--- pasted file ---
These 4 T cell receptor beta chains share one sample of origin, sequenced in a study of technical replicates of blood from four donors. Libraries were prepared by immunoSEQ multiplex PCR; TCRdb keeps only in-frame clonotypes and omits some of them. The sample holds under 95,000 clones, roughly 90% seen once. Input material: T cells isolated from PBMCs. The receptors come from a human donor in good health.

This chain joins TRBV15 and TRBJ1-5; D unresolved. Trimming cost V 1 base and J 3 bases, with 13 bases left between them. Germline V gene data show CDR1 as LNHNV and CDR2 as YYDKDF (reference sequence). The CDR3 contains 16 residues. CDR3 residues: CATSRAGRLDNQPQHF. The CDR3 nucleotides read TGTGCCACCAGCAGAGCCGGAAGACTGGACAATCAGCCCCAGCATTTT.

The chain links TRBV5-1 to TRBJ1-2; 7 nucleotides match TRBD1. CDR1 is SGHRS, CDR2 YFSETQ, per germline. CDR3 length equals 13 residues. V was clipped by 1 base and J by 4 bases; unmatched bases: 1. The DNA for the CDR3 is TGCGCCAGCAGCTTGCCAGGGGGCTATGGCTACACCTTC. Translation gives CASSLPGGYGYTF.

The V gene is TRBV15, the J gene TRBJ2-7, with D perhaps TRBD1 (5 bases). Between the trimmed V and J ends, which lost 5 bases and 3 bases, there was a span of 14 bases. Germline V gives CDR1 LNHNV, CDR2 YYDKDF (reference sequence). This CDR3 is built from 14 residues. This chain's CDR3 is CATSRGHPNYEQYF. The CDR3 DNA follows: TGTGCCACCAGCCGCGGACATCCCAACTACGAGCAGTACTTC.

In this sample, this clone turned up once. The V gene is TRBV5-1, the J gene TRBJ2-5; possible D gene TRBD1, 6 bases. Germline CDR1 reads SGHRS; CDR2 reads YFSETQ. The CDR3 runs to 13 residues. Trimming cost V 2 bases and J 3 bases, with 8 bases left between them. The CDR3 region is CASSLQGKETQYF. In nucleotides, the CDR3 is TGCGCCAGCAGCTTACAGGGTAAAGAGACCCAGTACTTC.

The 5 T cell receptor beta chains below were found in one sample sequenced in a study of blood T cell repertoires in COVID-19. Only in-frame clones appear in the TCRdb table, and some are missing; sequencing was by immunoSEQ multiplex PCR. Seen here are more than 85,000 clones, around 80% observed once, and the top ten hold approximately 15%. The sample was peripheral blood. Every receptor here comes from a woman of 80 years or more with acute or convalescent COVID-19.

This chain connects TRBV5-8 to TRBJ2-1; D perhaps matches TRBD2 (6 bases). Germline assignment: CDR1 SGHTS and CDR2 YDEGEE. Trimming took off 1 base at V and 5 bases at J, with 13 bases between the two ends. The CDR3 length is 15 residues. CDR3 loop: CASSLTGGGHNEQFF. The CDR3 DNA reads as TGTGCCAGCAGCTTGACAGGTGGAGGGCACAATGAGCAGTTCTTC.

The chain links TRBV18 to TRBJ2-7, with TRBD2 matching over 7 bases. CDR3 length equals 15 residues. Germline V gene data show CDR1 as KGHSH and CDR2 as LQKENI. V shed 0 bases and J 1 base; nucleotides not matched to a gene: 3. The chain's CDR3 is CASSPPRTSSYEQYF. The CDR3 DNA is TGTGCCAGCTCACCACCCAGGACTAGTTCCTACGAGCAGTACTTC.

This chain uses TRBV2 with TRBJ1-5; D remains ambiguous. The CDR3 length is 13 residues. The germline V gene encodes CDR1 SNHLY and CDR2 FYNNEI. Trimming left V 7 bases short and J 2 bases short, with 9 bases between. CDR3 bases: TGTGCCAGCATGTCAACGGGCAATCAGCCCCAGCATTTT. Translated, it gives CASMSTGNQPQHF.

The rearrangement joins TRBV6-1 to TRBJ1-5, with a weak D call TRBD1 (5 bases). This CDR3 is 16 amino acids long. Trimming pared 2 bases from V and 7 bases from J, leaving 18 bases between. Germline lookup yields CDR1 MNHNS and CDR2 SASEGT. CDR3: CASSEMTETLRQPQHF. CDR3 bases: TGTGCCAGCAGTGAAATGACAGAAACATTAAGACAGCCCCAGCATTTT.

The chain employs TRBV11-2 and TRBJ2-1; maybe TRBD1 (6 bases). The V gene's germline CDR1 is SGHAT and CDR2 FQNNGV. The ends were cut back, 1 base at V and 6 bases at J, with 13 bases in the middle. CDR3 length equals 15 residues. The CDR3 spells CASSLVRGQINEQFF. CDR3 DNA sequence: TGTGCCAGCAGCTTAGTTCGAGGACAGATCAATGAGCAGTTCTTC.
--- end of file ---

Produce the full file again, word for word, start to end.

These 4 T cell receptor beta chains share one sample of origin, sequenced in a study of technical replicates of blood from four donors. Libraries were prepared by immunoSEQ multiplex PCR; TCRdb keeps only in-frame clonotypes and omits some of them. The sample holds under 95,000 clones, roughly 90% seen once. Input material: T cells isolated from PBMCs. The receptors come from a human donor in good health.

This chain joins TRBV15 and TRBJ1-5; D unresolved. Trimming cost V 1 base and J 3 bases, with 13 bases left between them. Germline V gene data show CDR1 as LNHNV and CDR2 as YYDKDF (reference sequence). The CDR3 contains 16 residues. CDR3 residues: CATSRAGRLDNQPQHF. The CDR3 nucleotides read TGTGCCACCAGCAGAGCCGGAAGACTGGACAATCAGCCCCAGCATTTT.

The chain links TRBV5-1 to TRBJ1-2; 7 nucleotides match TRBD1. CDR1 is SGHRS, CDR2 YFSETQ, per germline. CDR3 length equals 13 residues. V was clipped by 1 base and J by 4 bases; unmatched bases: 1. The DNA for the CDR3 is TGCGCCAGCAGCTTGCCAGGGGGCTATGGCTACACCTTC. Translation gives CASSLPGGYGYTF.

The V gene is TRBV15, the J gene TRBJ2-7, with D perhaps TRBD1 (5 bases). Between the trimmed V and J ends, which lost 5 bases and 3 bases, there was a span of 14 bases. Germline V gives CDR1 LNHNV, CDR2 YYDKDF (reference sequence). This CDR3 is built from 14 residues. This chain's CDR3 is CATSRGHPNYEQYF. The CDR3 DNA follows: TGTGCCACCAGCCGCGGACATCCCAACTACGAGCAGTACTTC.

In this sample, this clone turned up once. The V gene is TRBV5-1, the J gene TRBJ2-5; possible D gene TRBD1, 6 bases. Germline CDR1 reads SGHRS; CDR2 reads YFSETQ. The CDR3 runs to 13 residues. Trimming cost V 2 bases and J 3 bases, with 8 bases left between them. The CDR3 region is CASSLQGKETQYF. In nucleotides, the CDR3 is TGCGCCAGCAGCTTACAGGGTAAAGAGACCCAGTACTTC.

The 5 T cell receptor beta chains below were found in one sample sequenced in a study of blood T cell repertoires in COVID-19. Only in-frame clones appear in the TCRdb table, and some are missing; sequencing was by immunoSEQ multiplex PCR. Seen here are more than 85,000 clones, around 80% observed once, and the top ten hold approximately 15%. The sample was peripheral blood. Every receptor here comes from a woman of 80 years or more with acute or convalescent COVID-19.

This chain connects TRBV5-8 to TRBJ2-1; D perhaps matches TRBD2 (6 bases). Germline assignment: CDR1 SGHTS and CDR2 YDEGEE. Trimming took off 1 base at V and 5 bases at J, with 13 bases between the two ends. The CDR3 length is 15 residues. CDR3 loop: CASSLTGGGHNEQFF. The CDR3 DNA reads as TGTGCCAGCAGCTTGACAGGTGGAGGGCACAATGAGCAGTTCTTC.

The chain links TRBV18 to TRBJ2-7, with TRBD2 matching over 7 bases. CDR3 length equals 15 residues. Germline V gene data show CDR1 as KGHSH and CDR2 as LQKENI. V shed 0 bases and J 1 base; nucleotides not matched to a gene: 3. The chain's CDR3 is CASSPPRTSSYEQYF. The CDR3 DNA is TGTGCCAGCTCACCACCCAGGACTAGTTCCTACGAGCAGTACTTC.

This chain uses TRBV2 with TRBJ1-5; D remains ambiguous. The CDR3 length is 13 residues. The germline V gene encodes CDR1 SNHLY and CDR2 FYNNEI. Trimming left V 7 bases short and J 2 bases short, with 9 bases between. CDR3 bases: TGTGCCAGCATGTCAACGGGCAATCAGCCCCAGCATTTT. Translated, it gives CASMSTGNQPQHF.

The rearrangement joins TRBV6-1 to TRBJ1-5, with a weak D call TRBD1 (5 bases). This CDR3 is 16 amino acids long. Trimming pared 2 bases from V and 7 bases from J, leaving 18 bases between. Germline lookup yields CDR1 MNHNS and CDR2 SASEGT. CDR3: CASSEMTETLRQPQHF. CDR3 bases: TGTGCCAGCAGTGAAATGACAGAAACATTAAGACAGCCCCAGCATTTT.

The chain employs TRBV11-2 and TRBJ2-1; maybe TRBD1 (6 bases). The V gene's germline CDR1 is SGHAT and CDR2 FQNNGV. The ends were cut back, 1 base at V and 6 bases at J, with 13 bases in the middle. CDR3 length equals 15 residues. The CDR3 spells CASSLVRGQINEQFF. CDR3 DNA sequence: TGTGCCAGCAGCTTAGTTCGAGGACAGATCAATGAGCAGTTCTTC.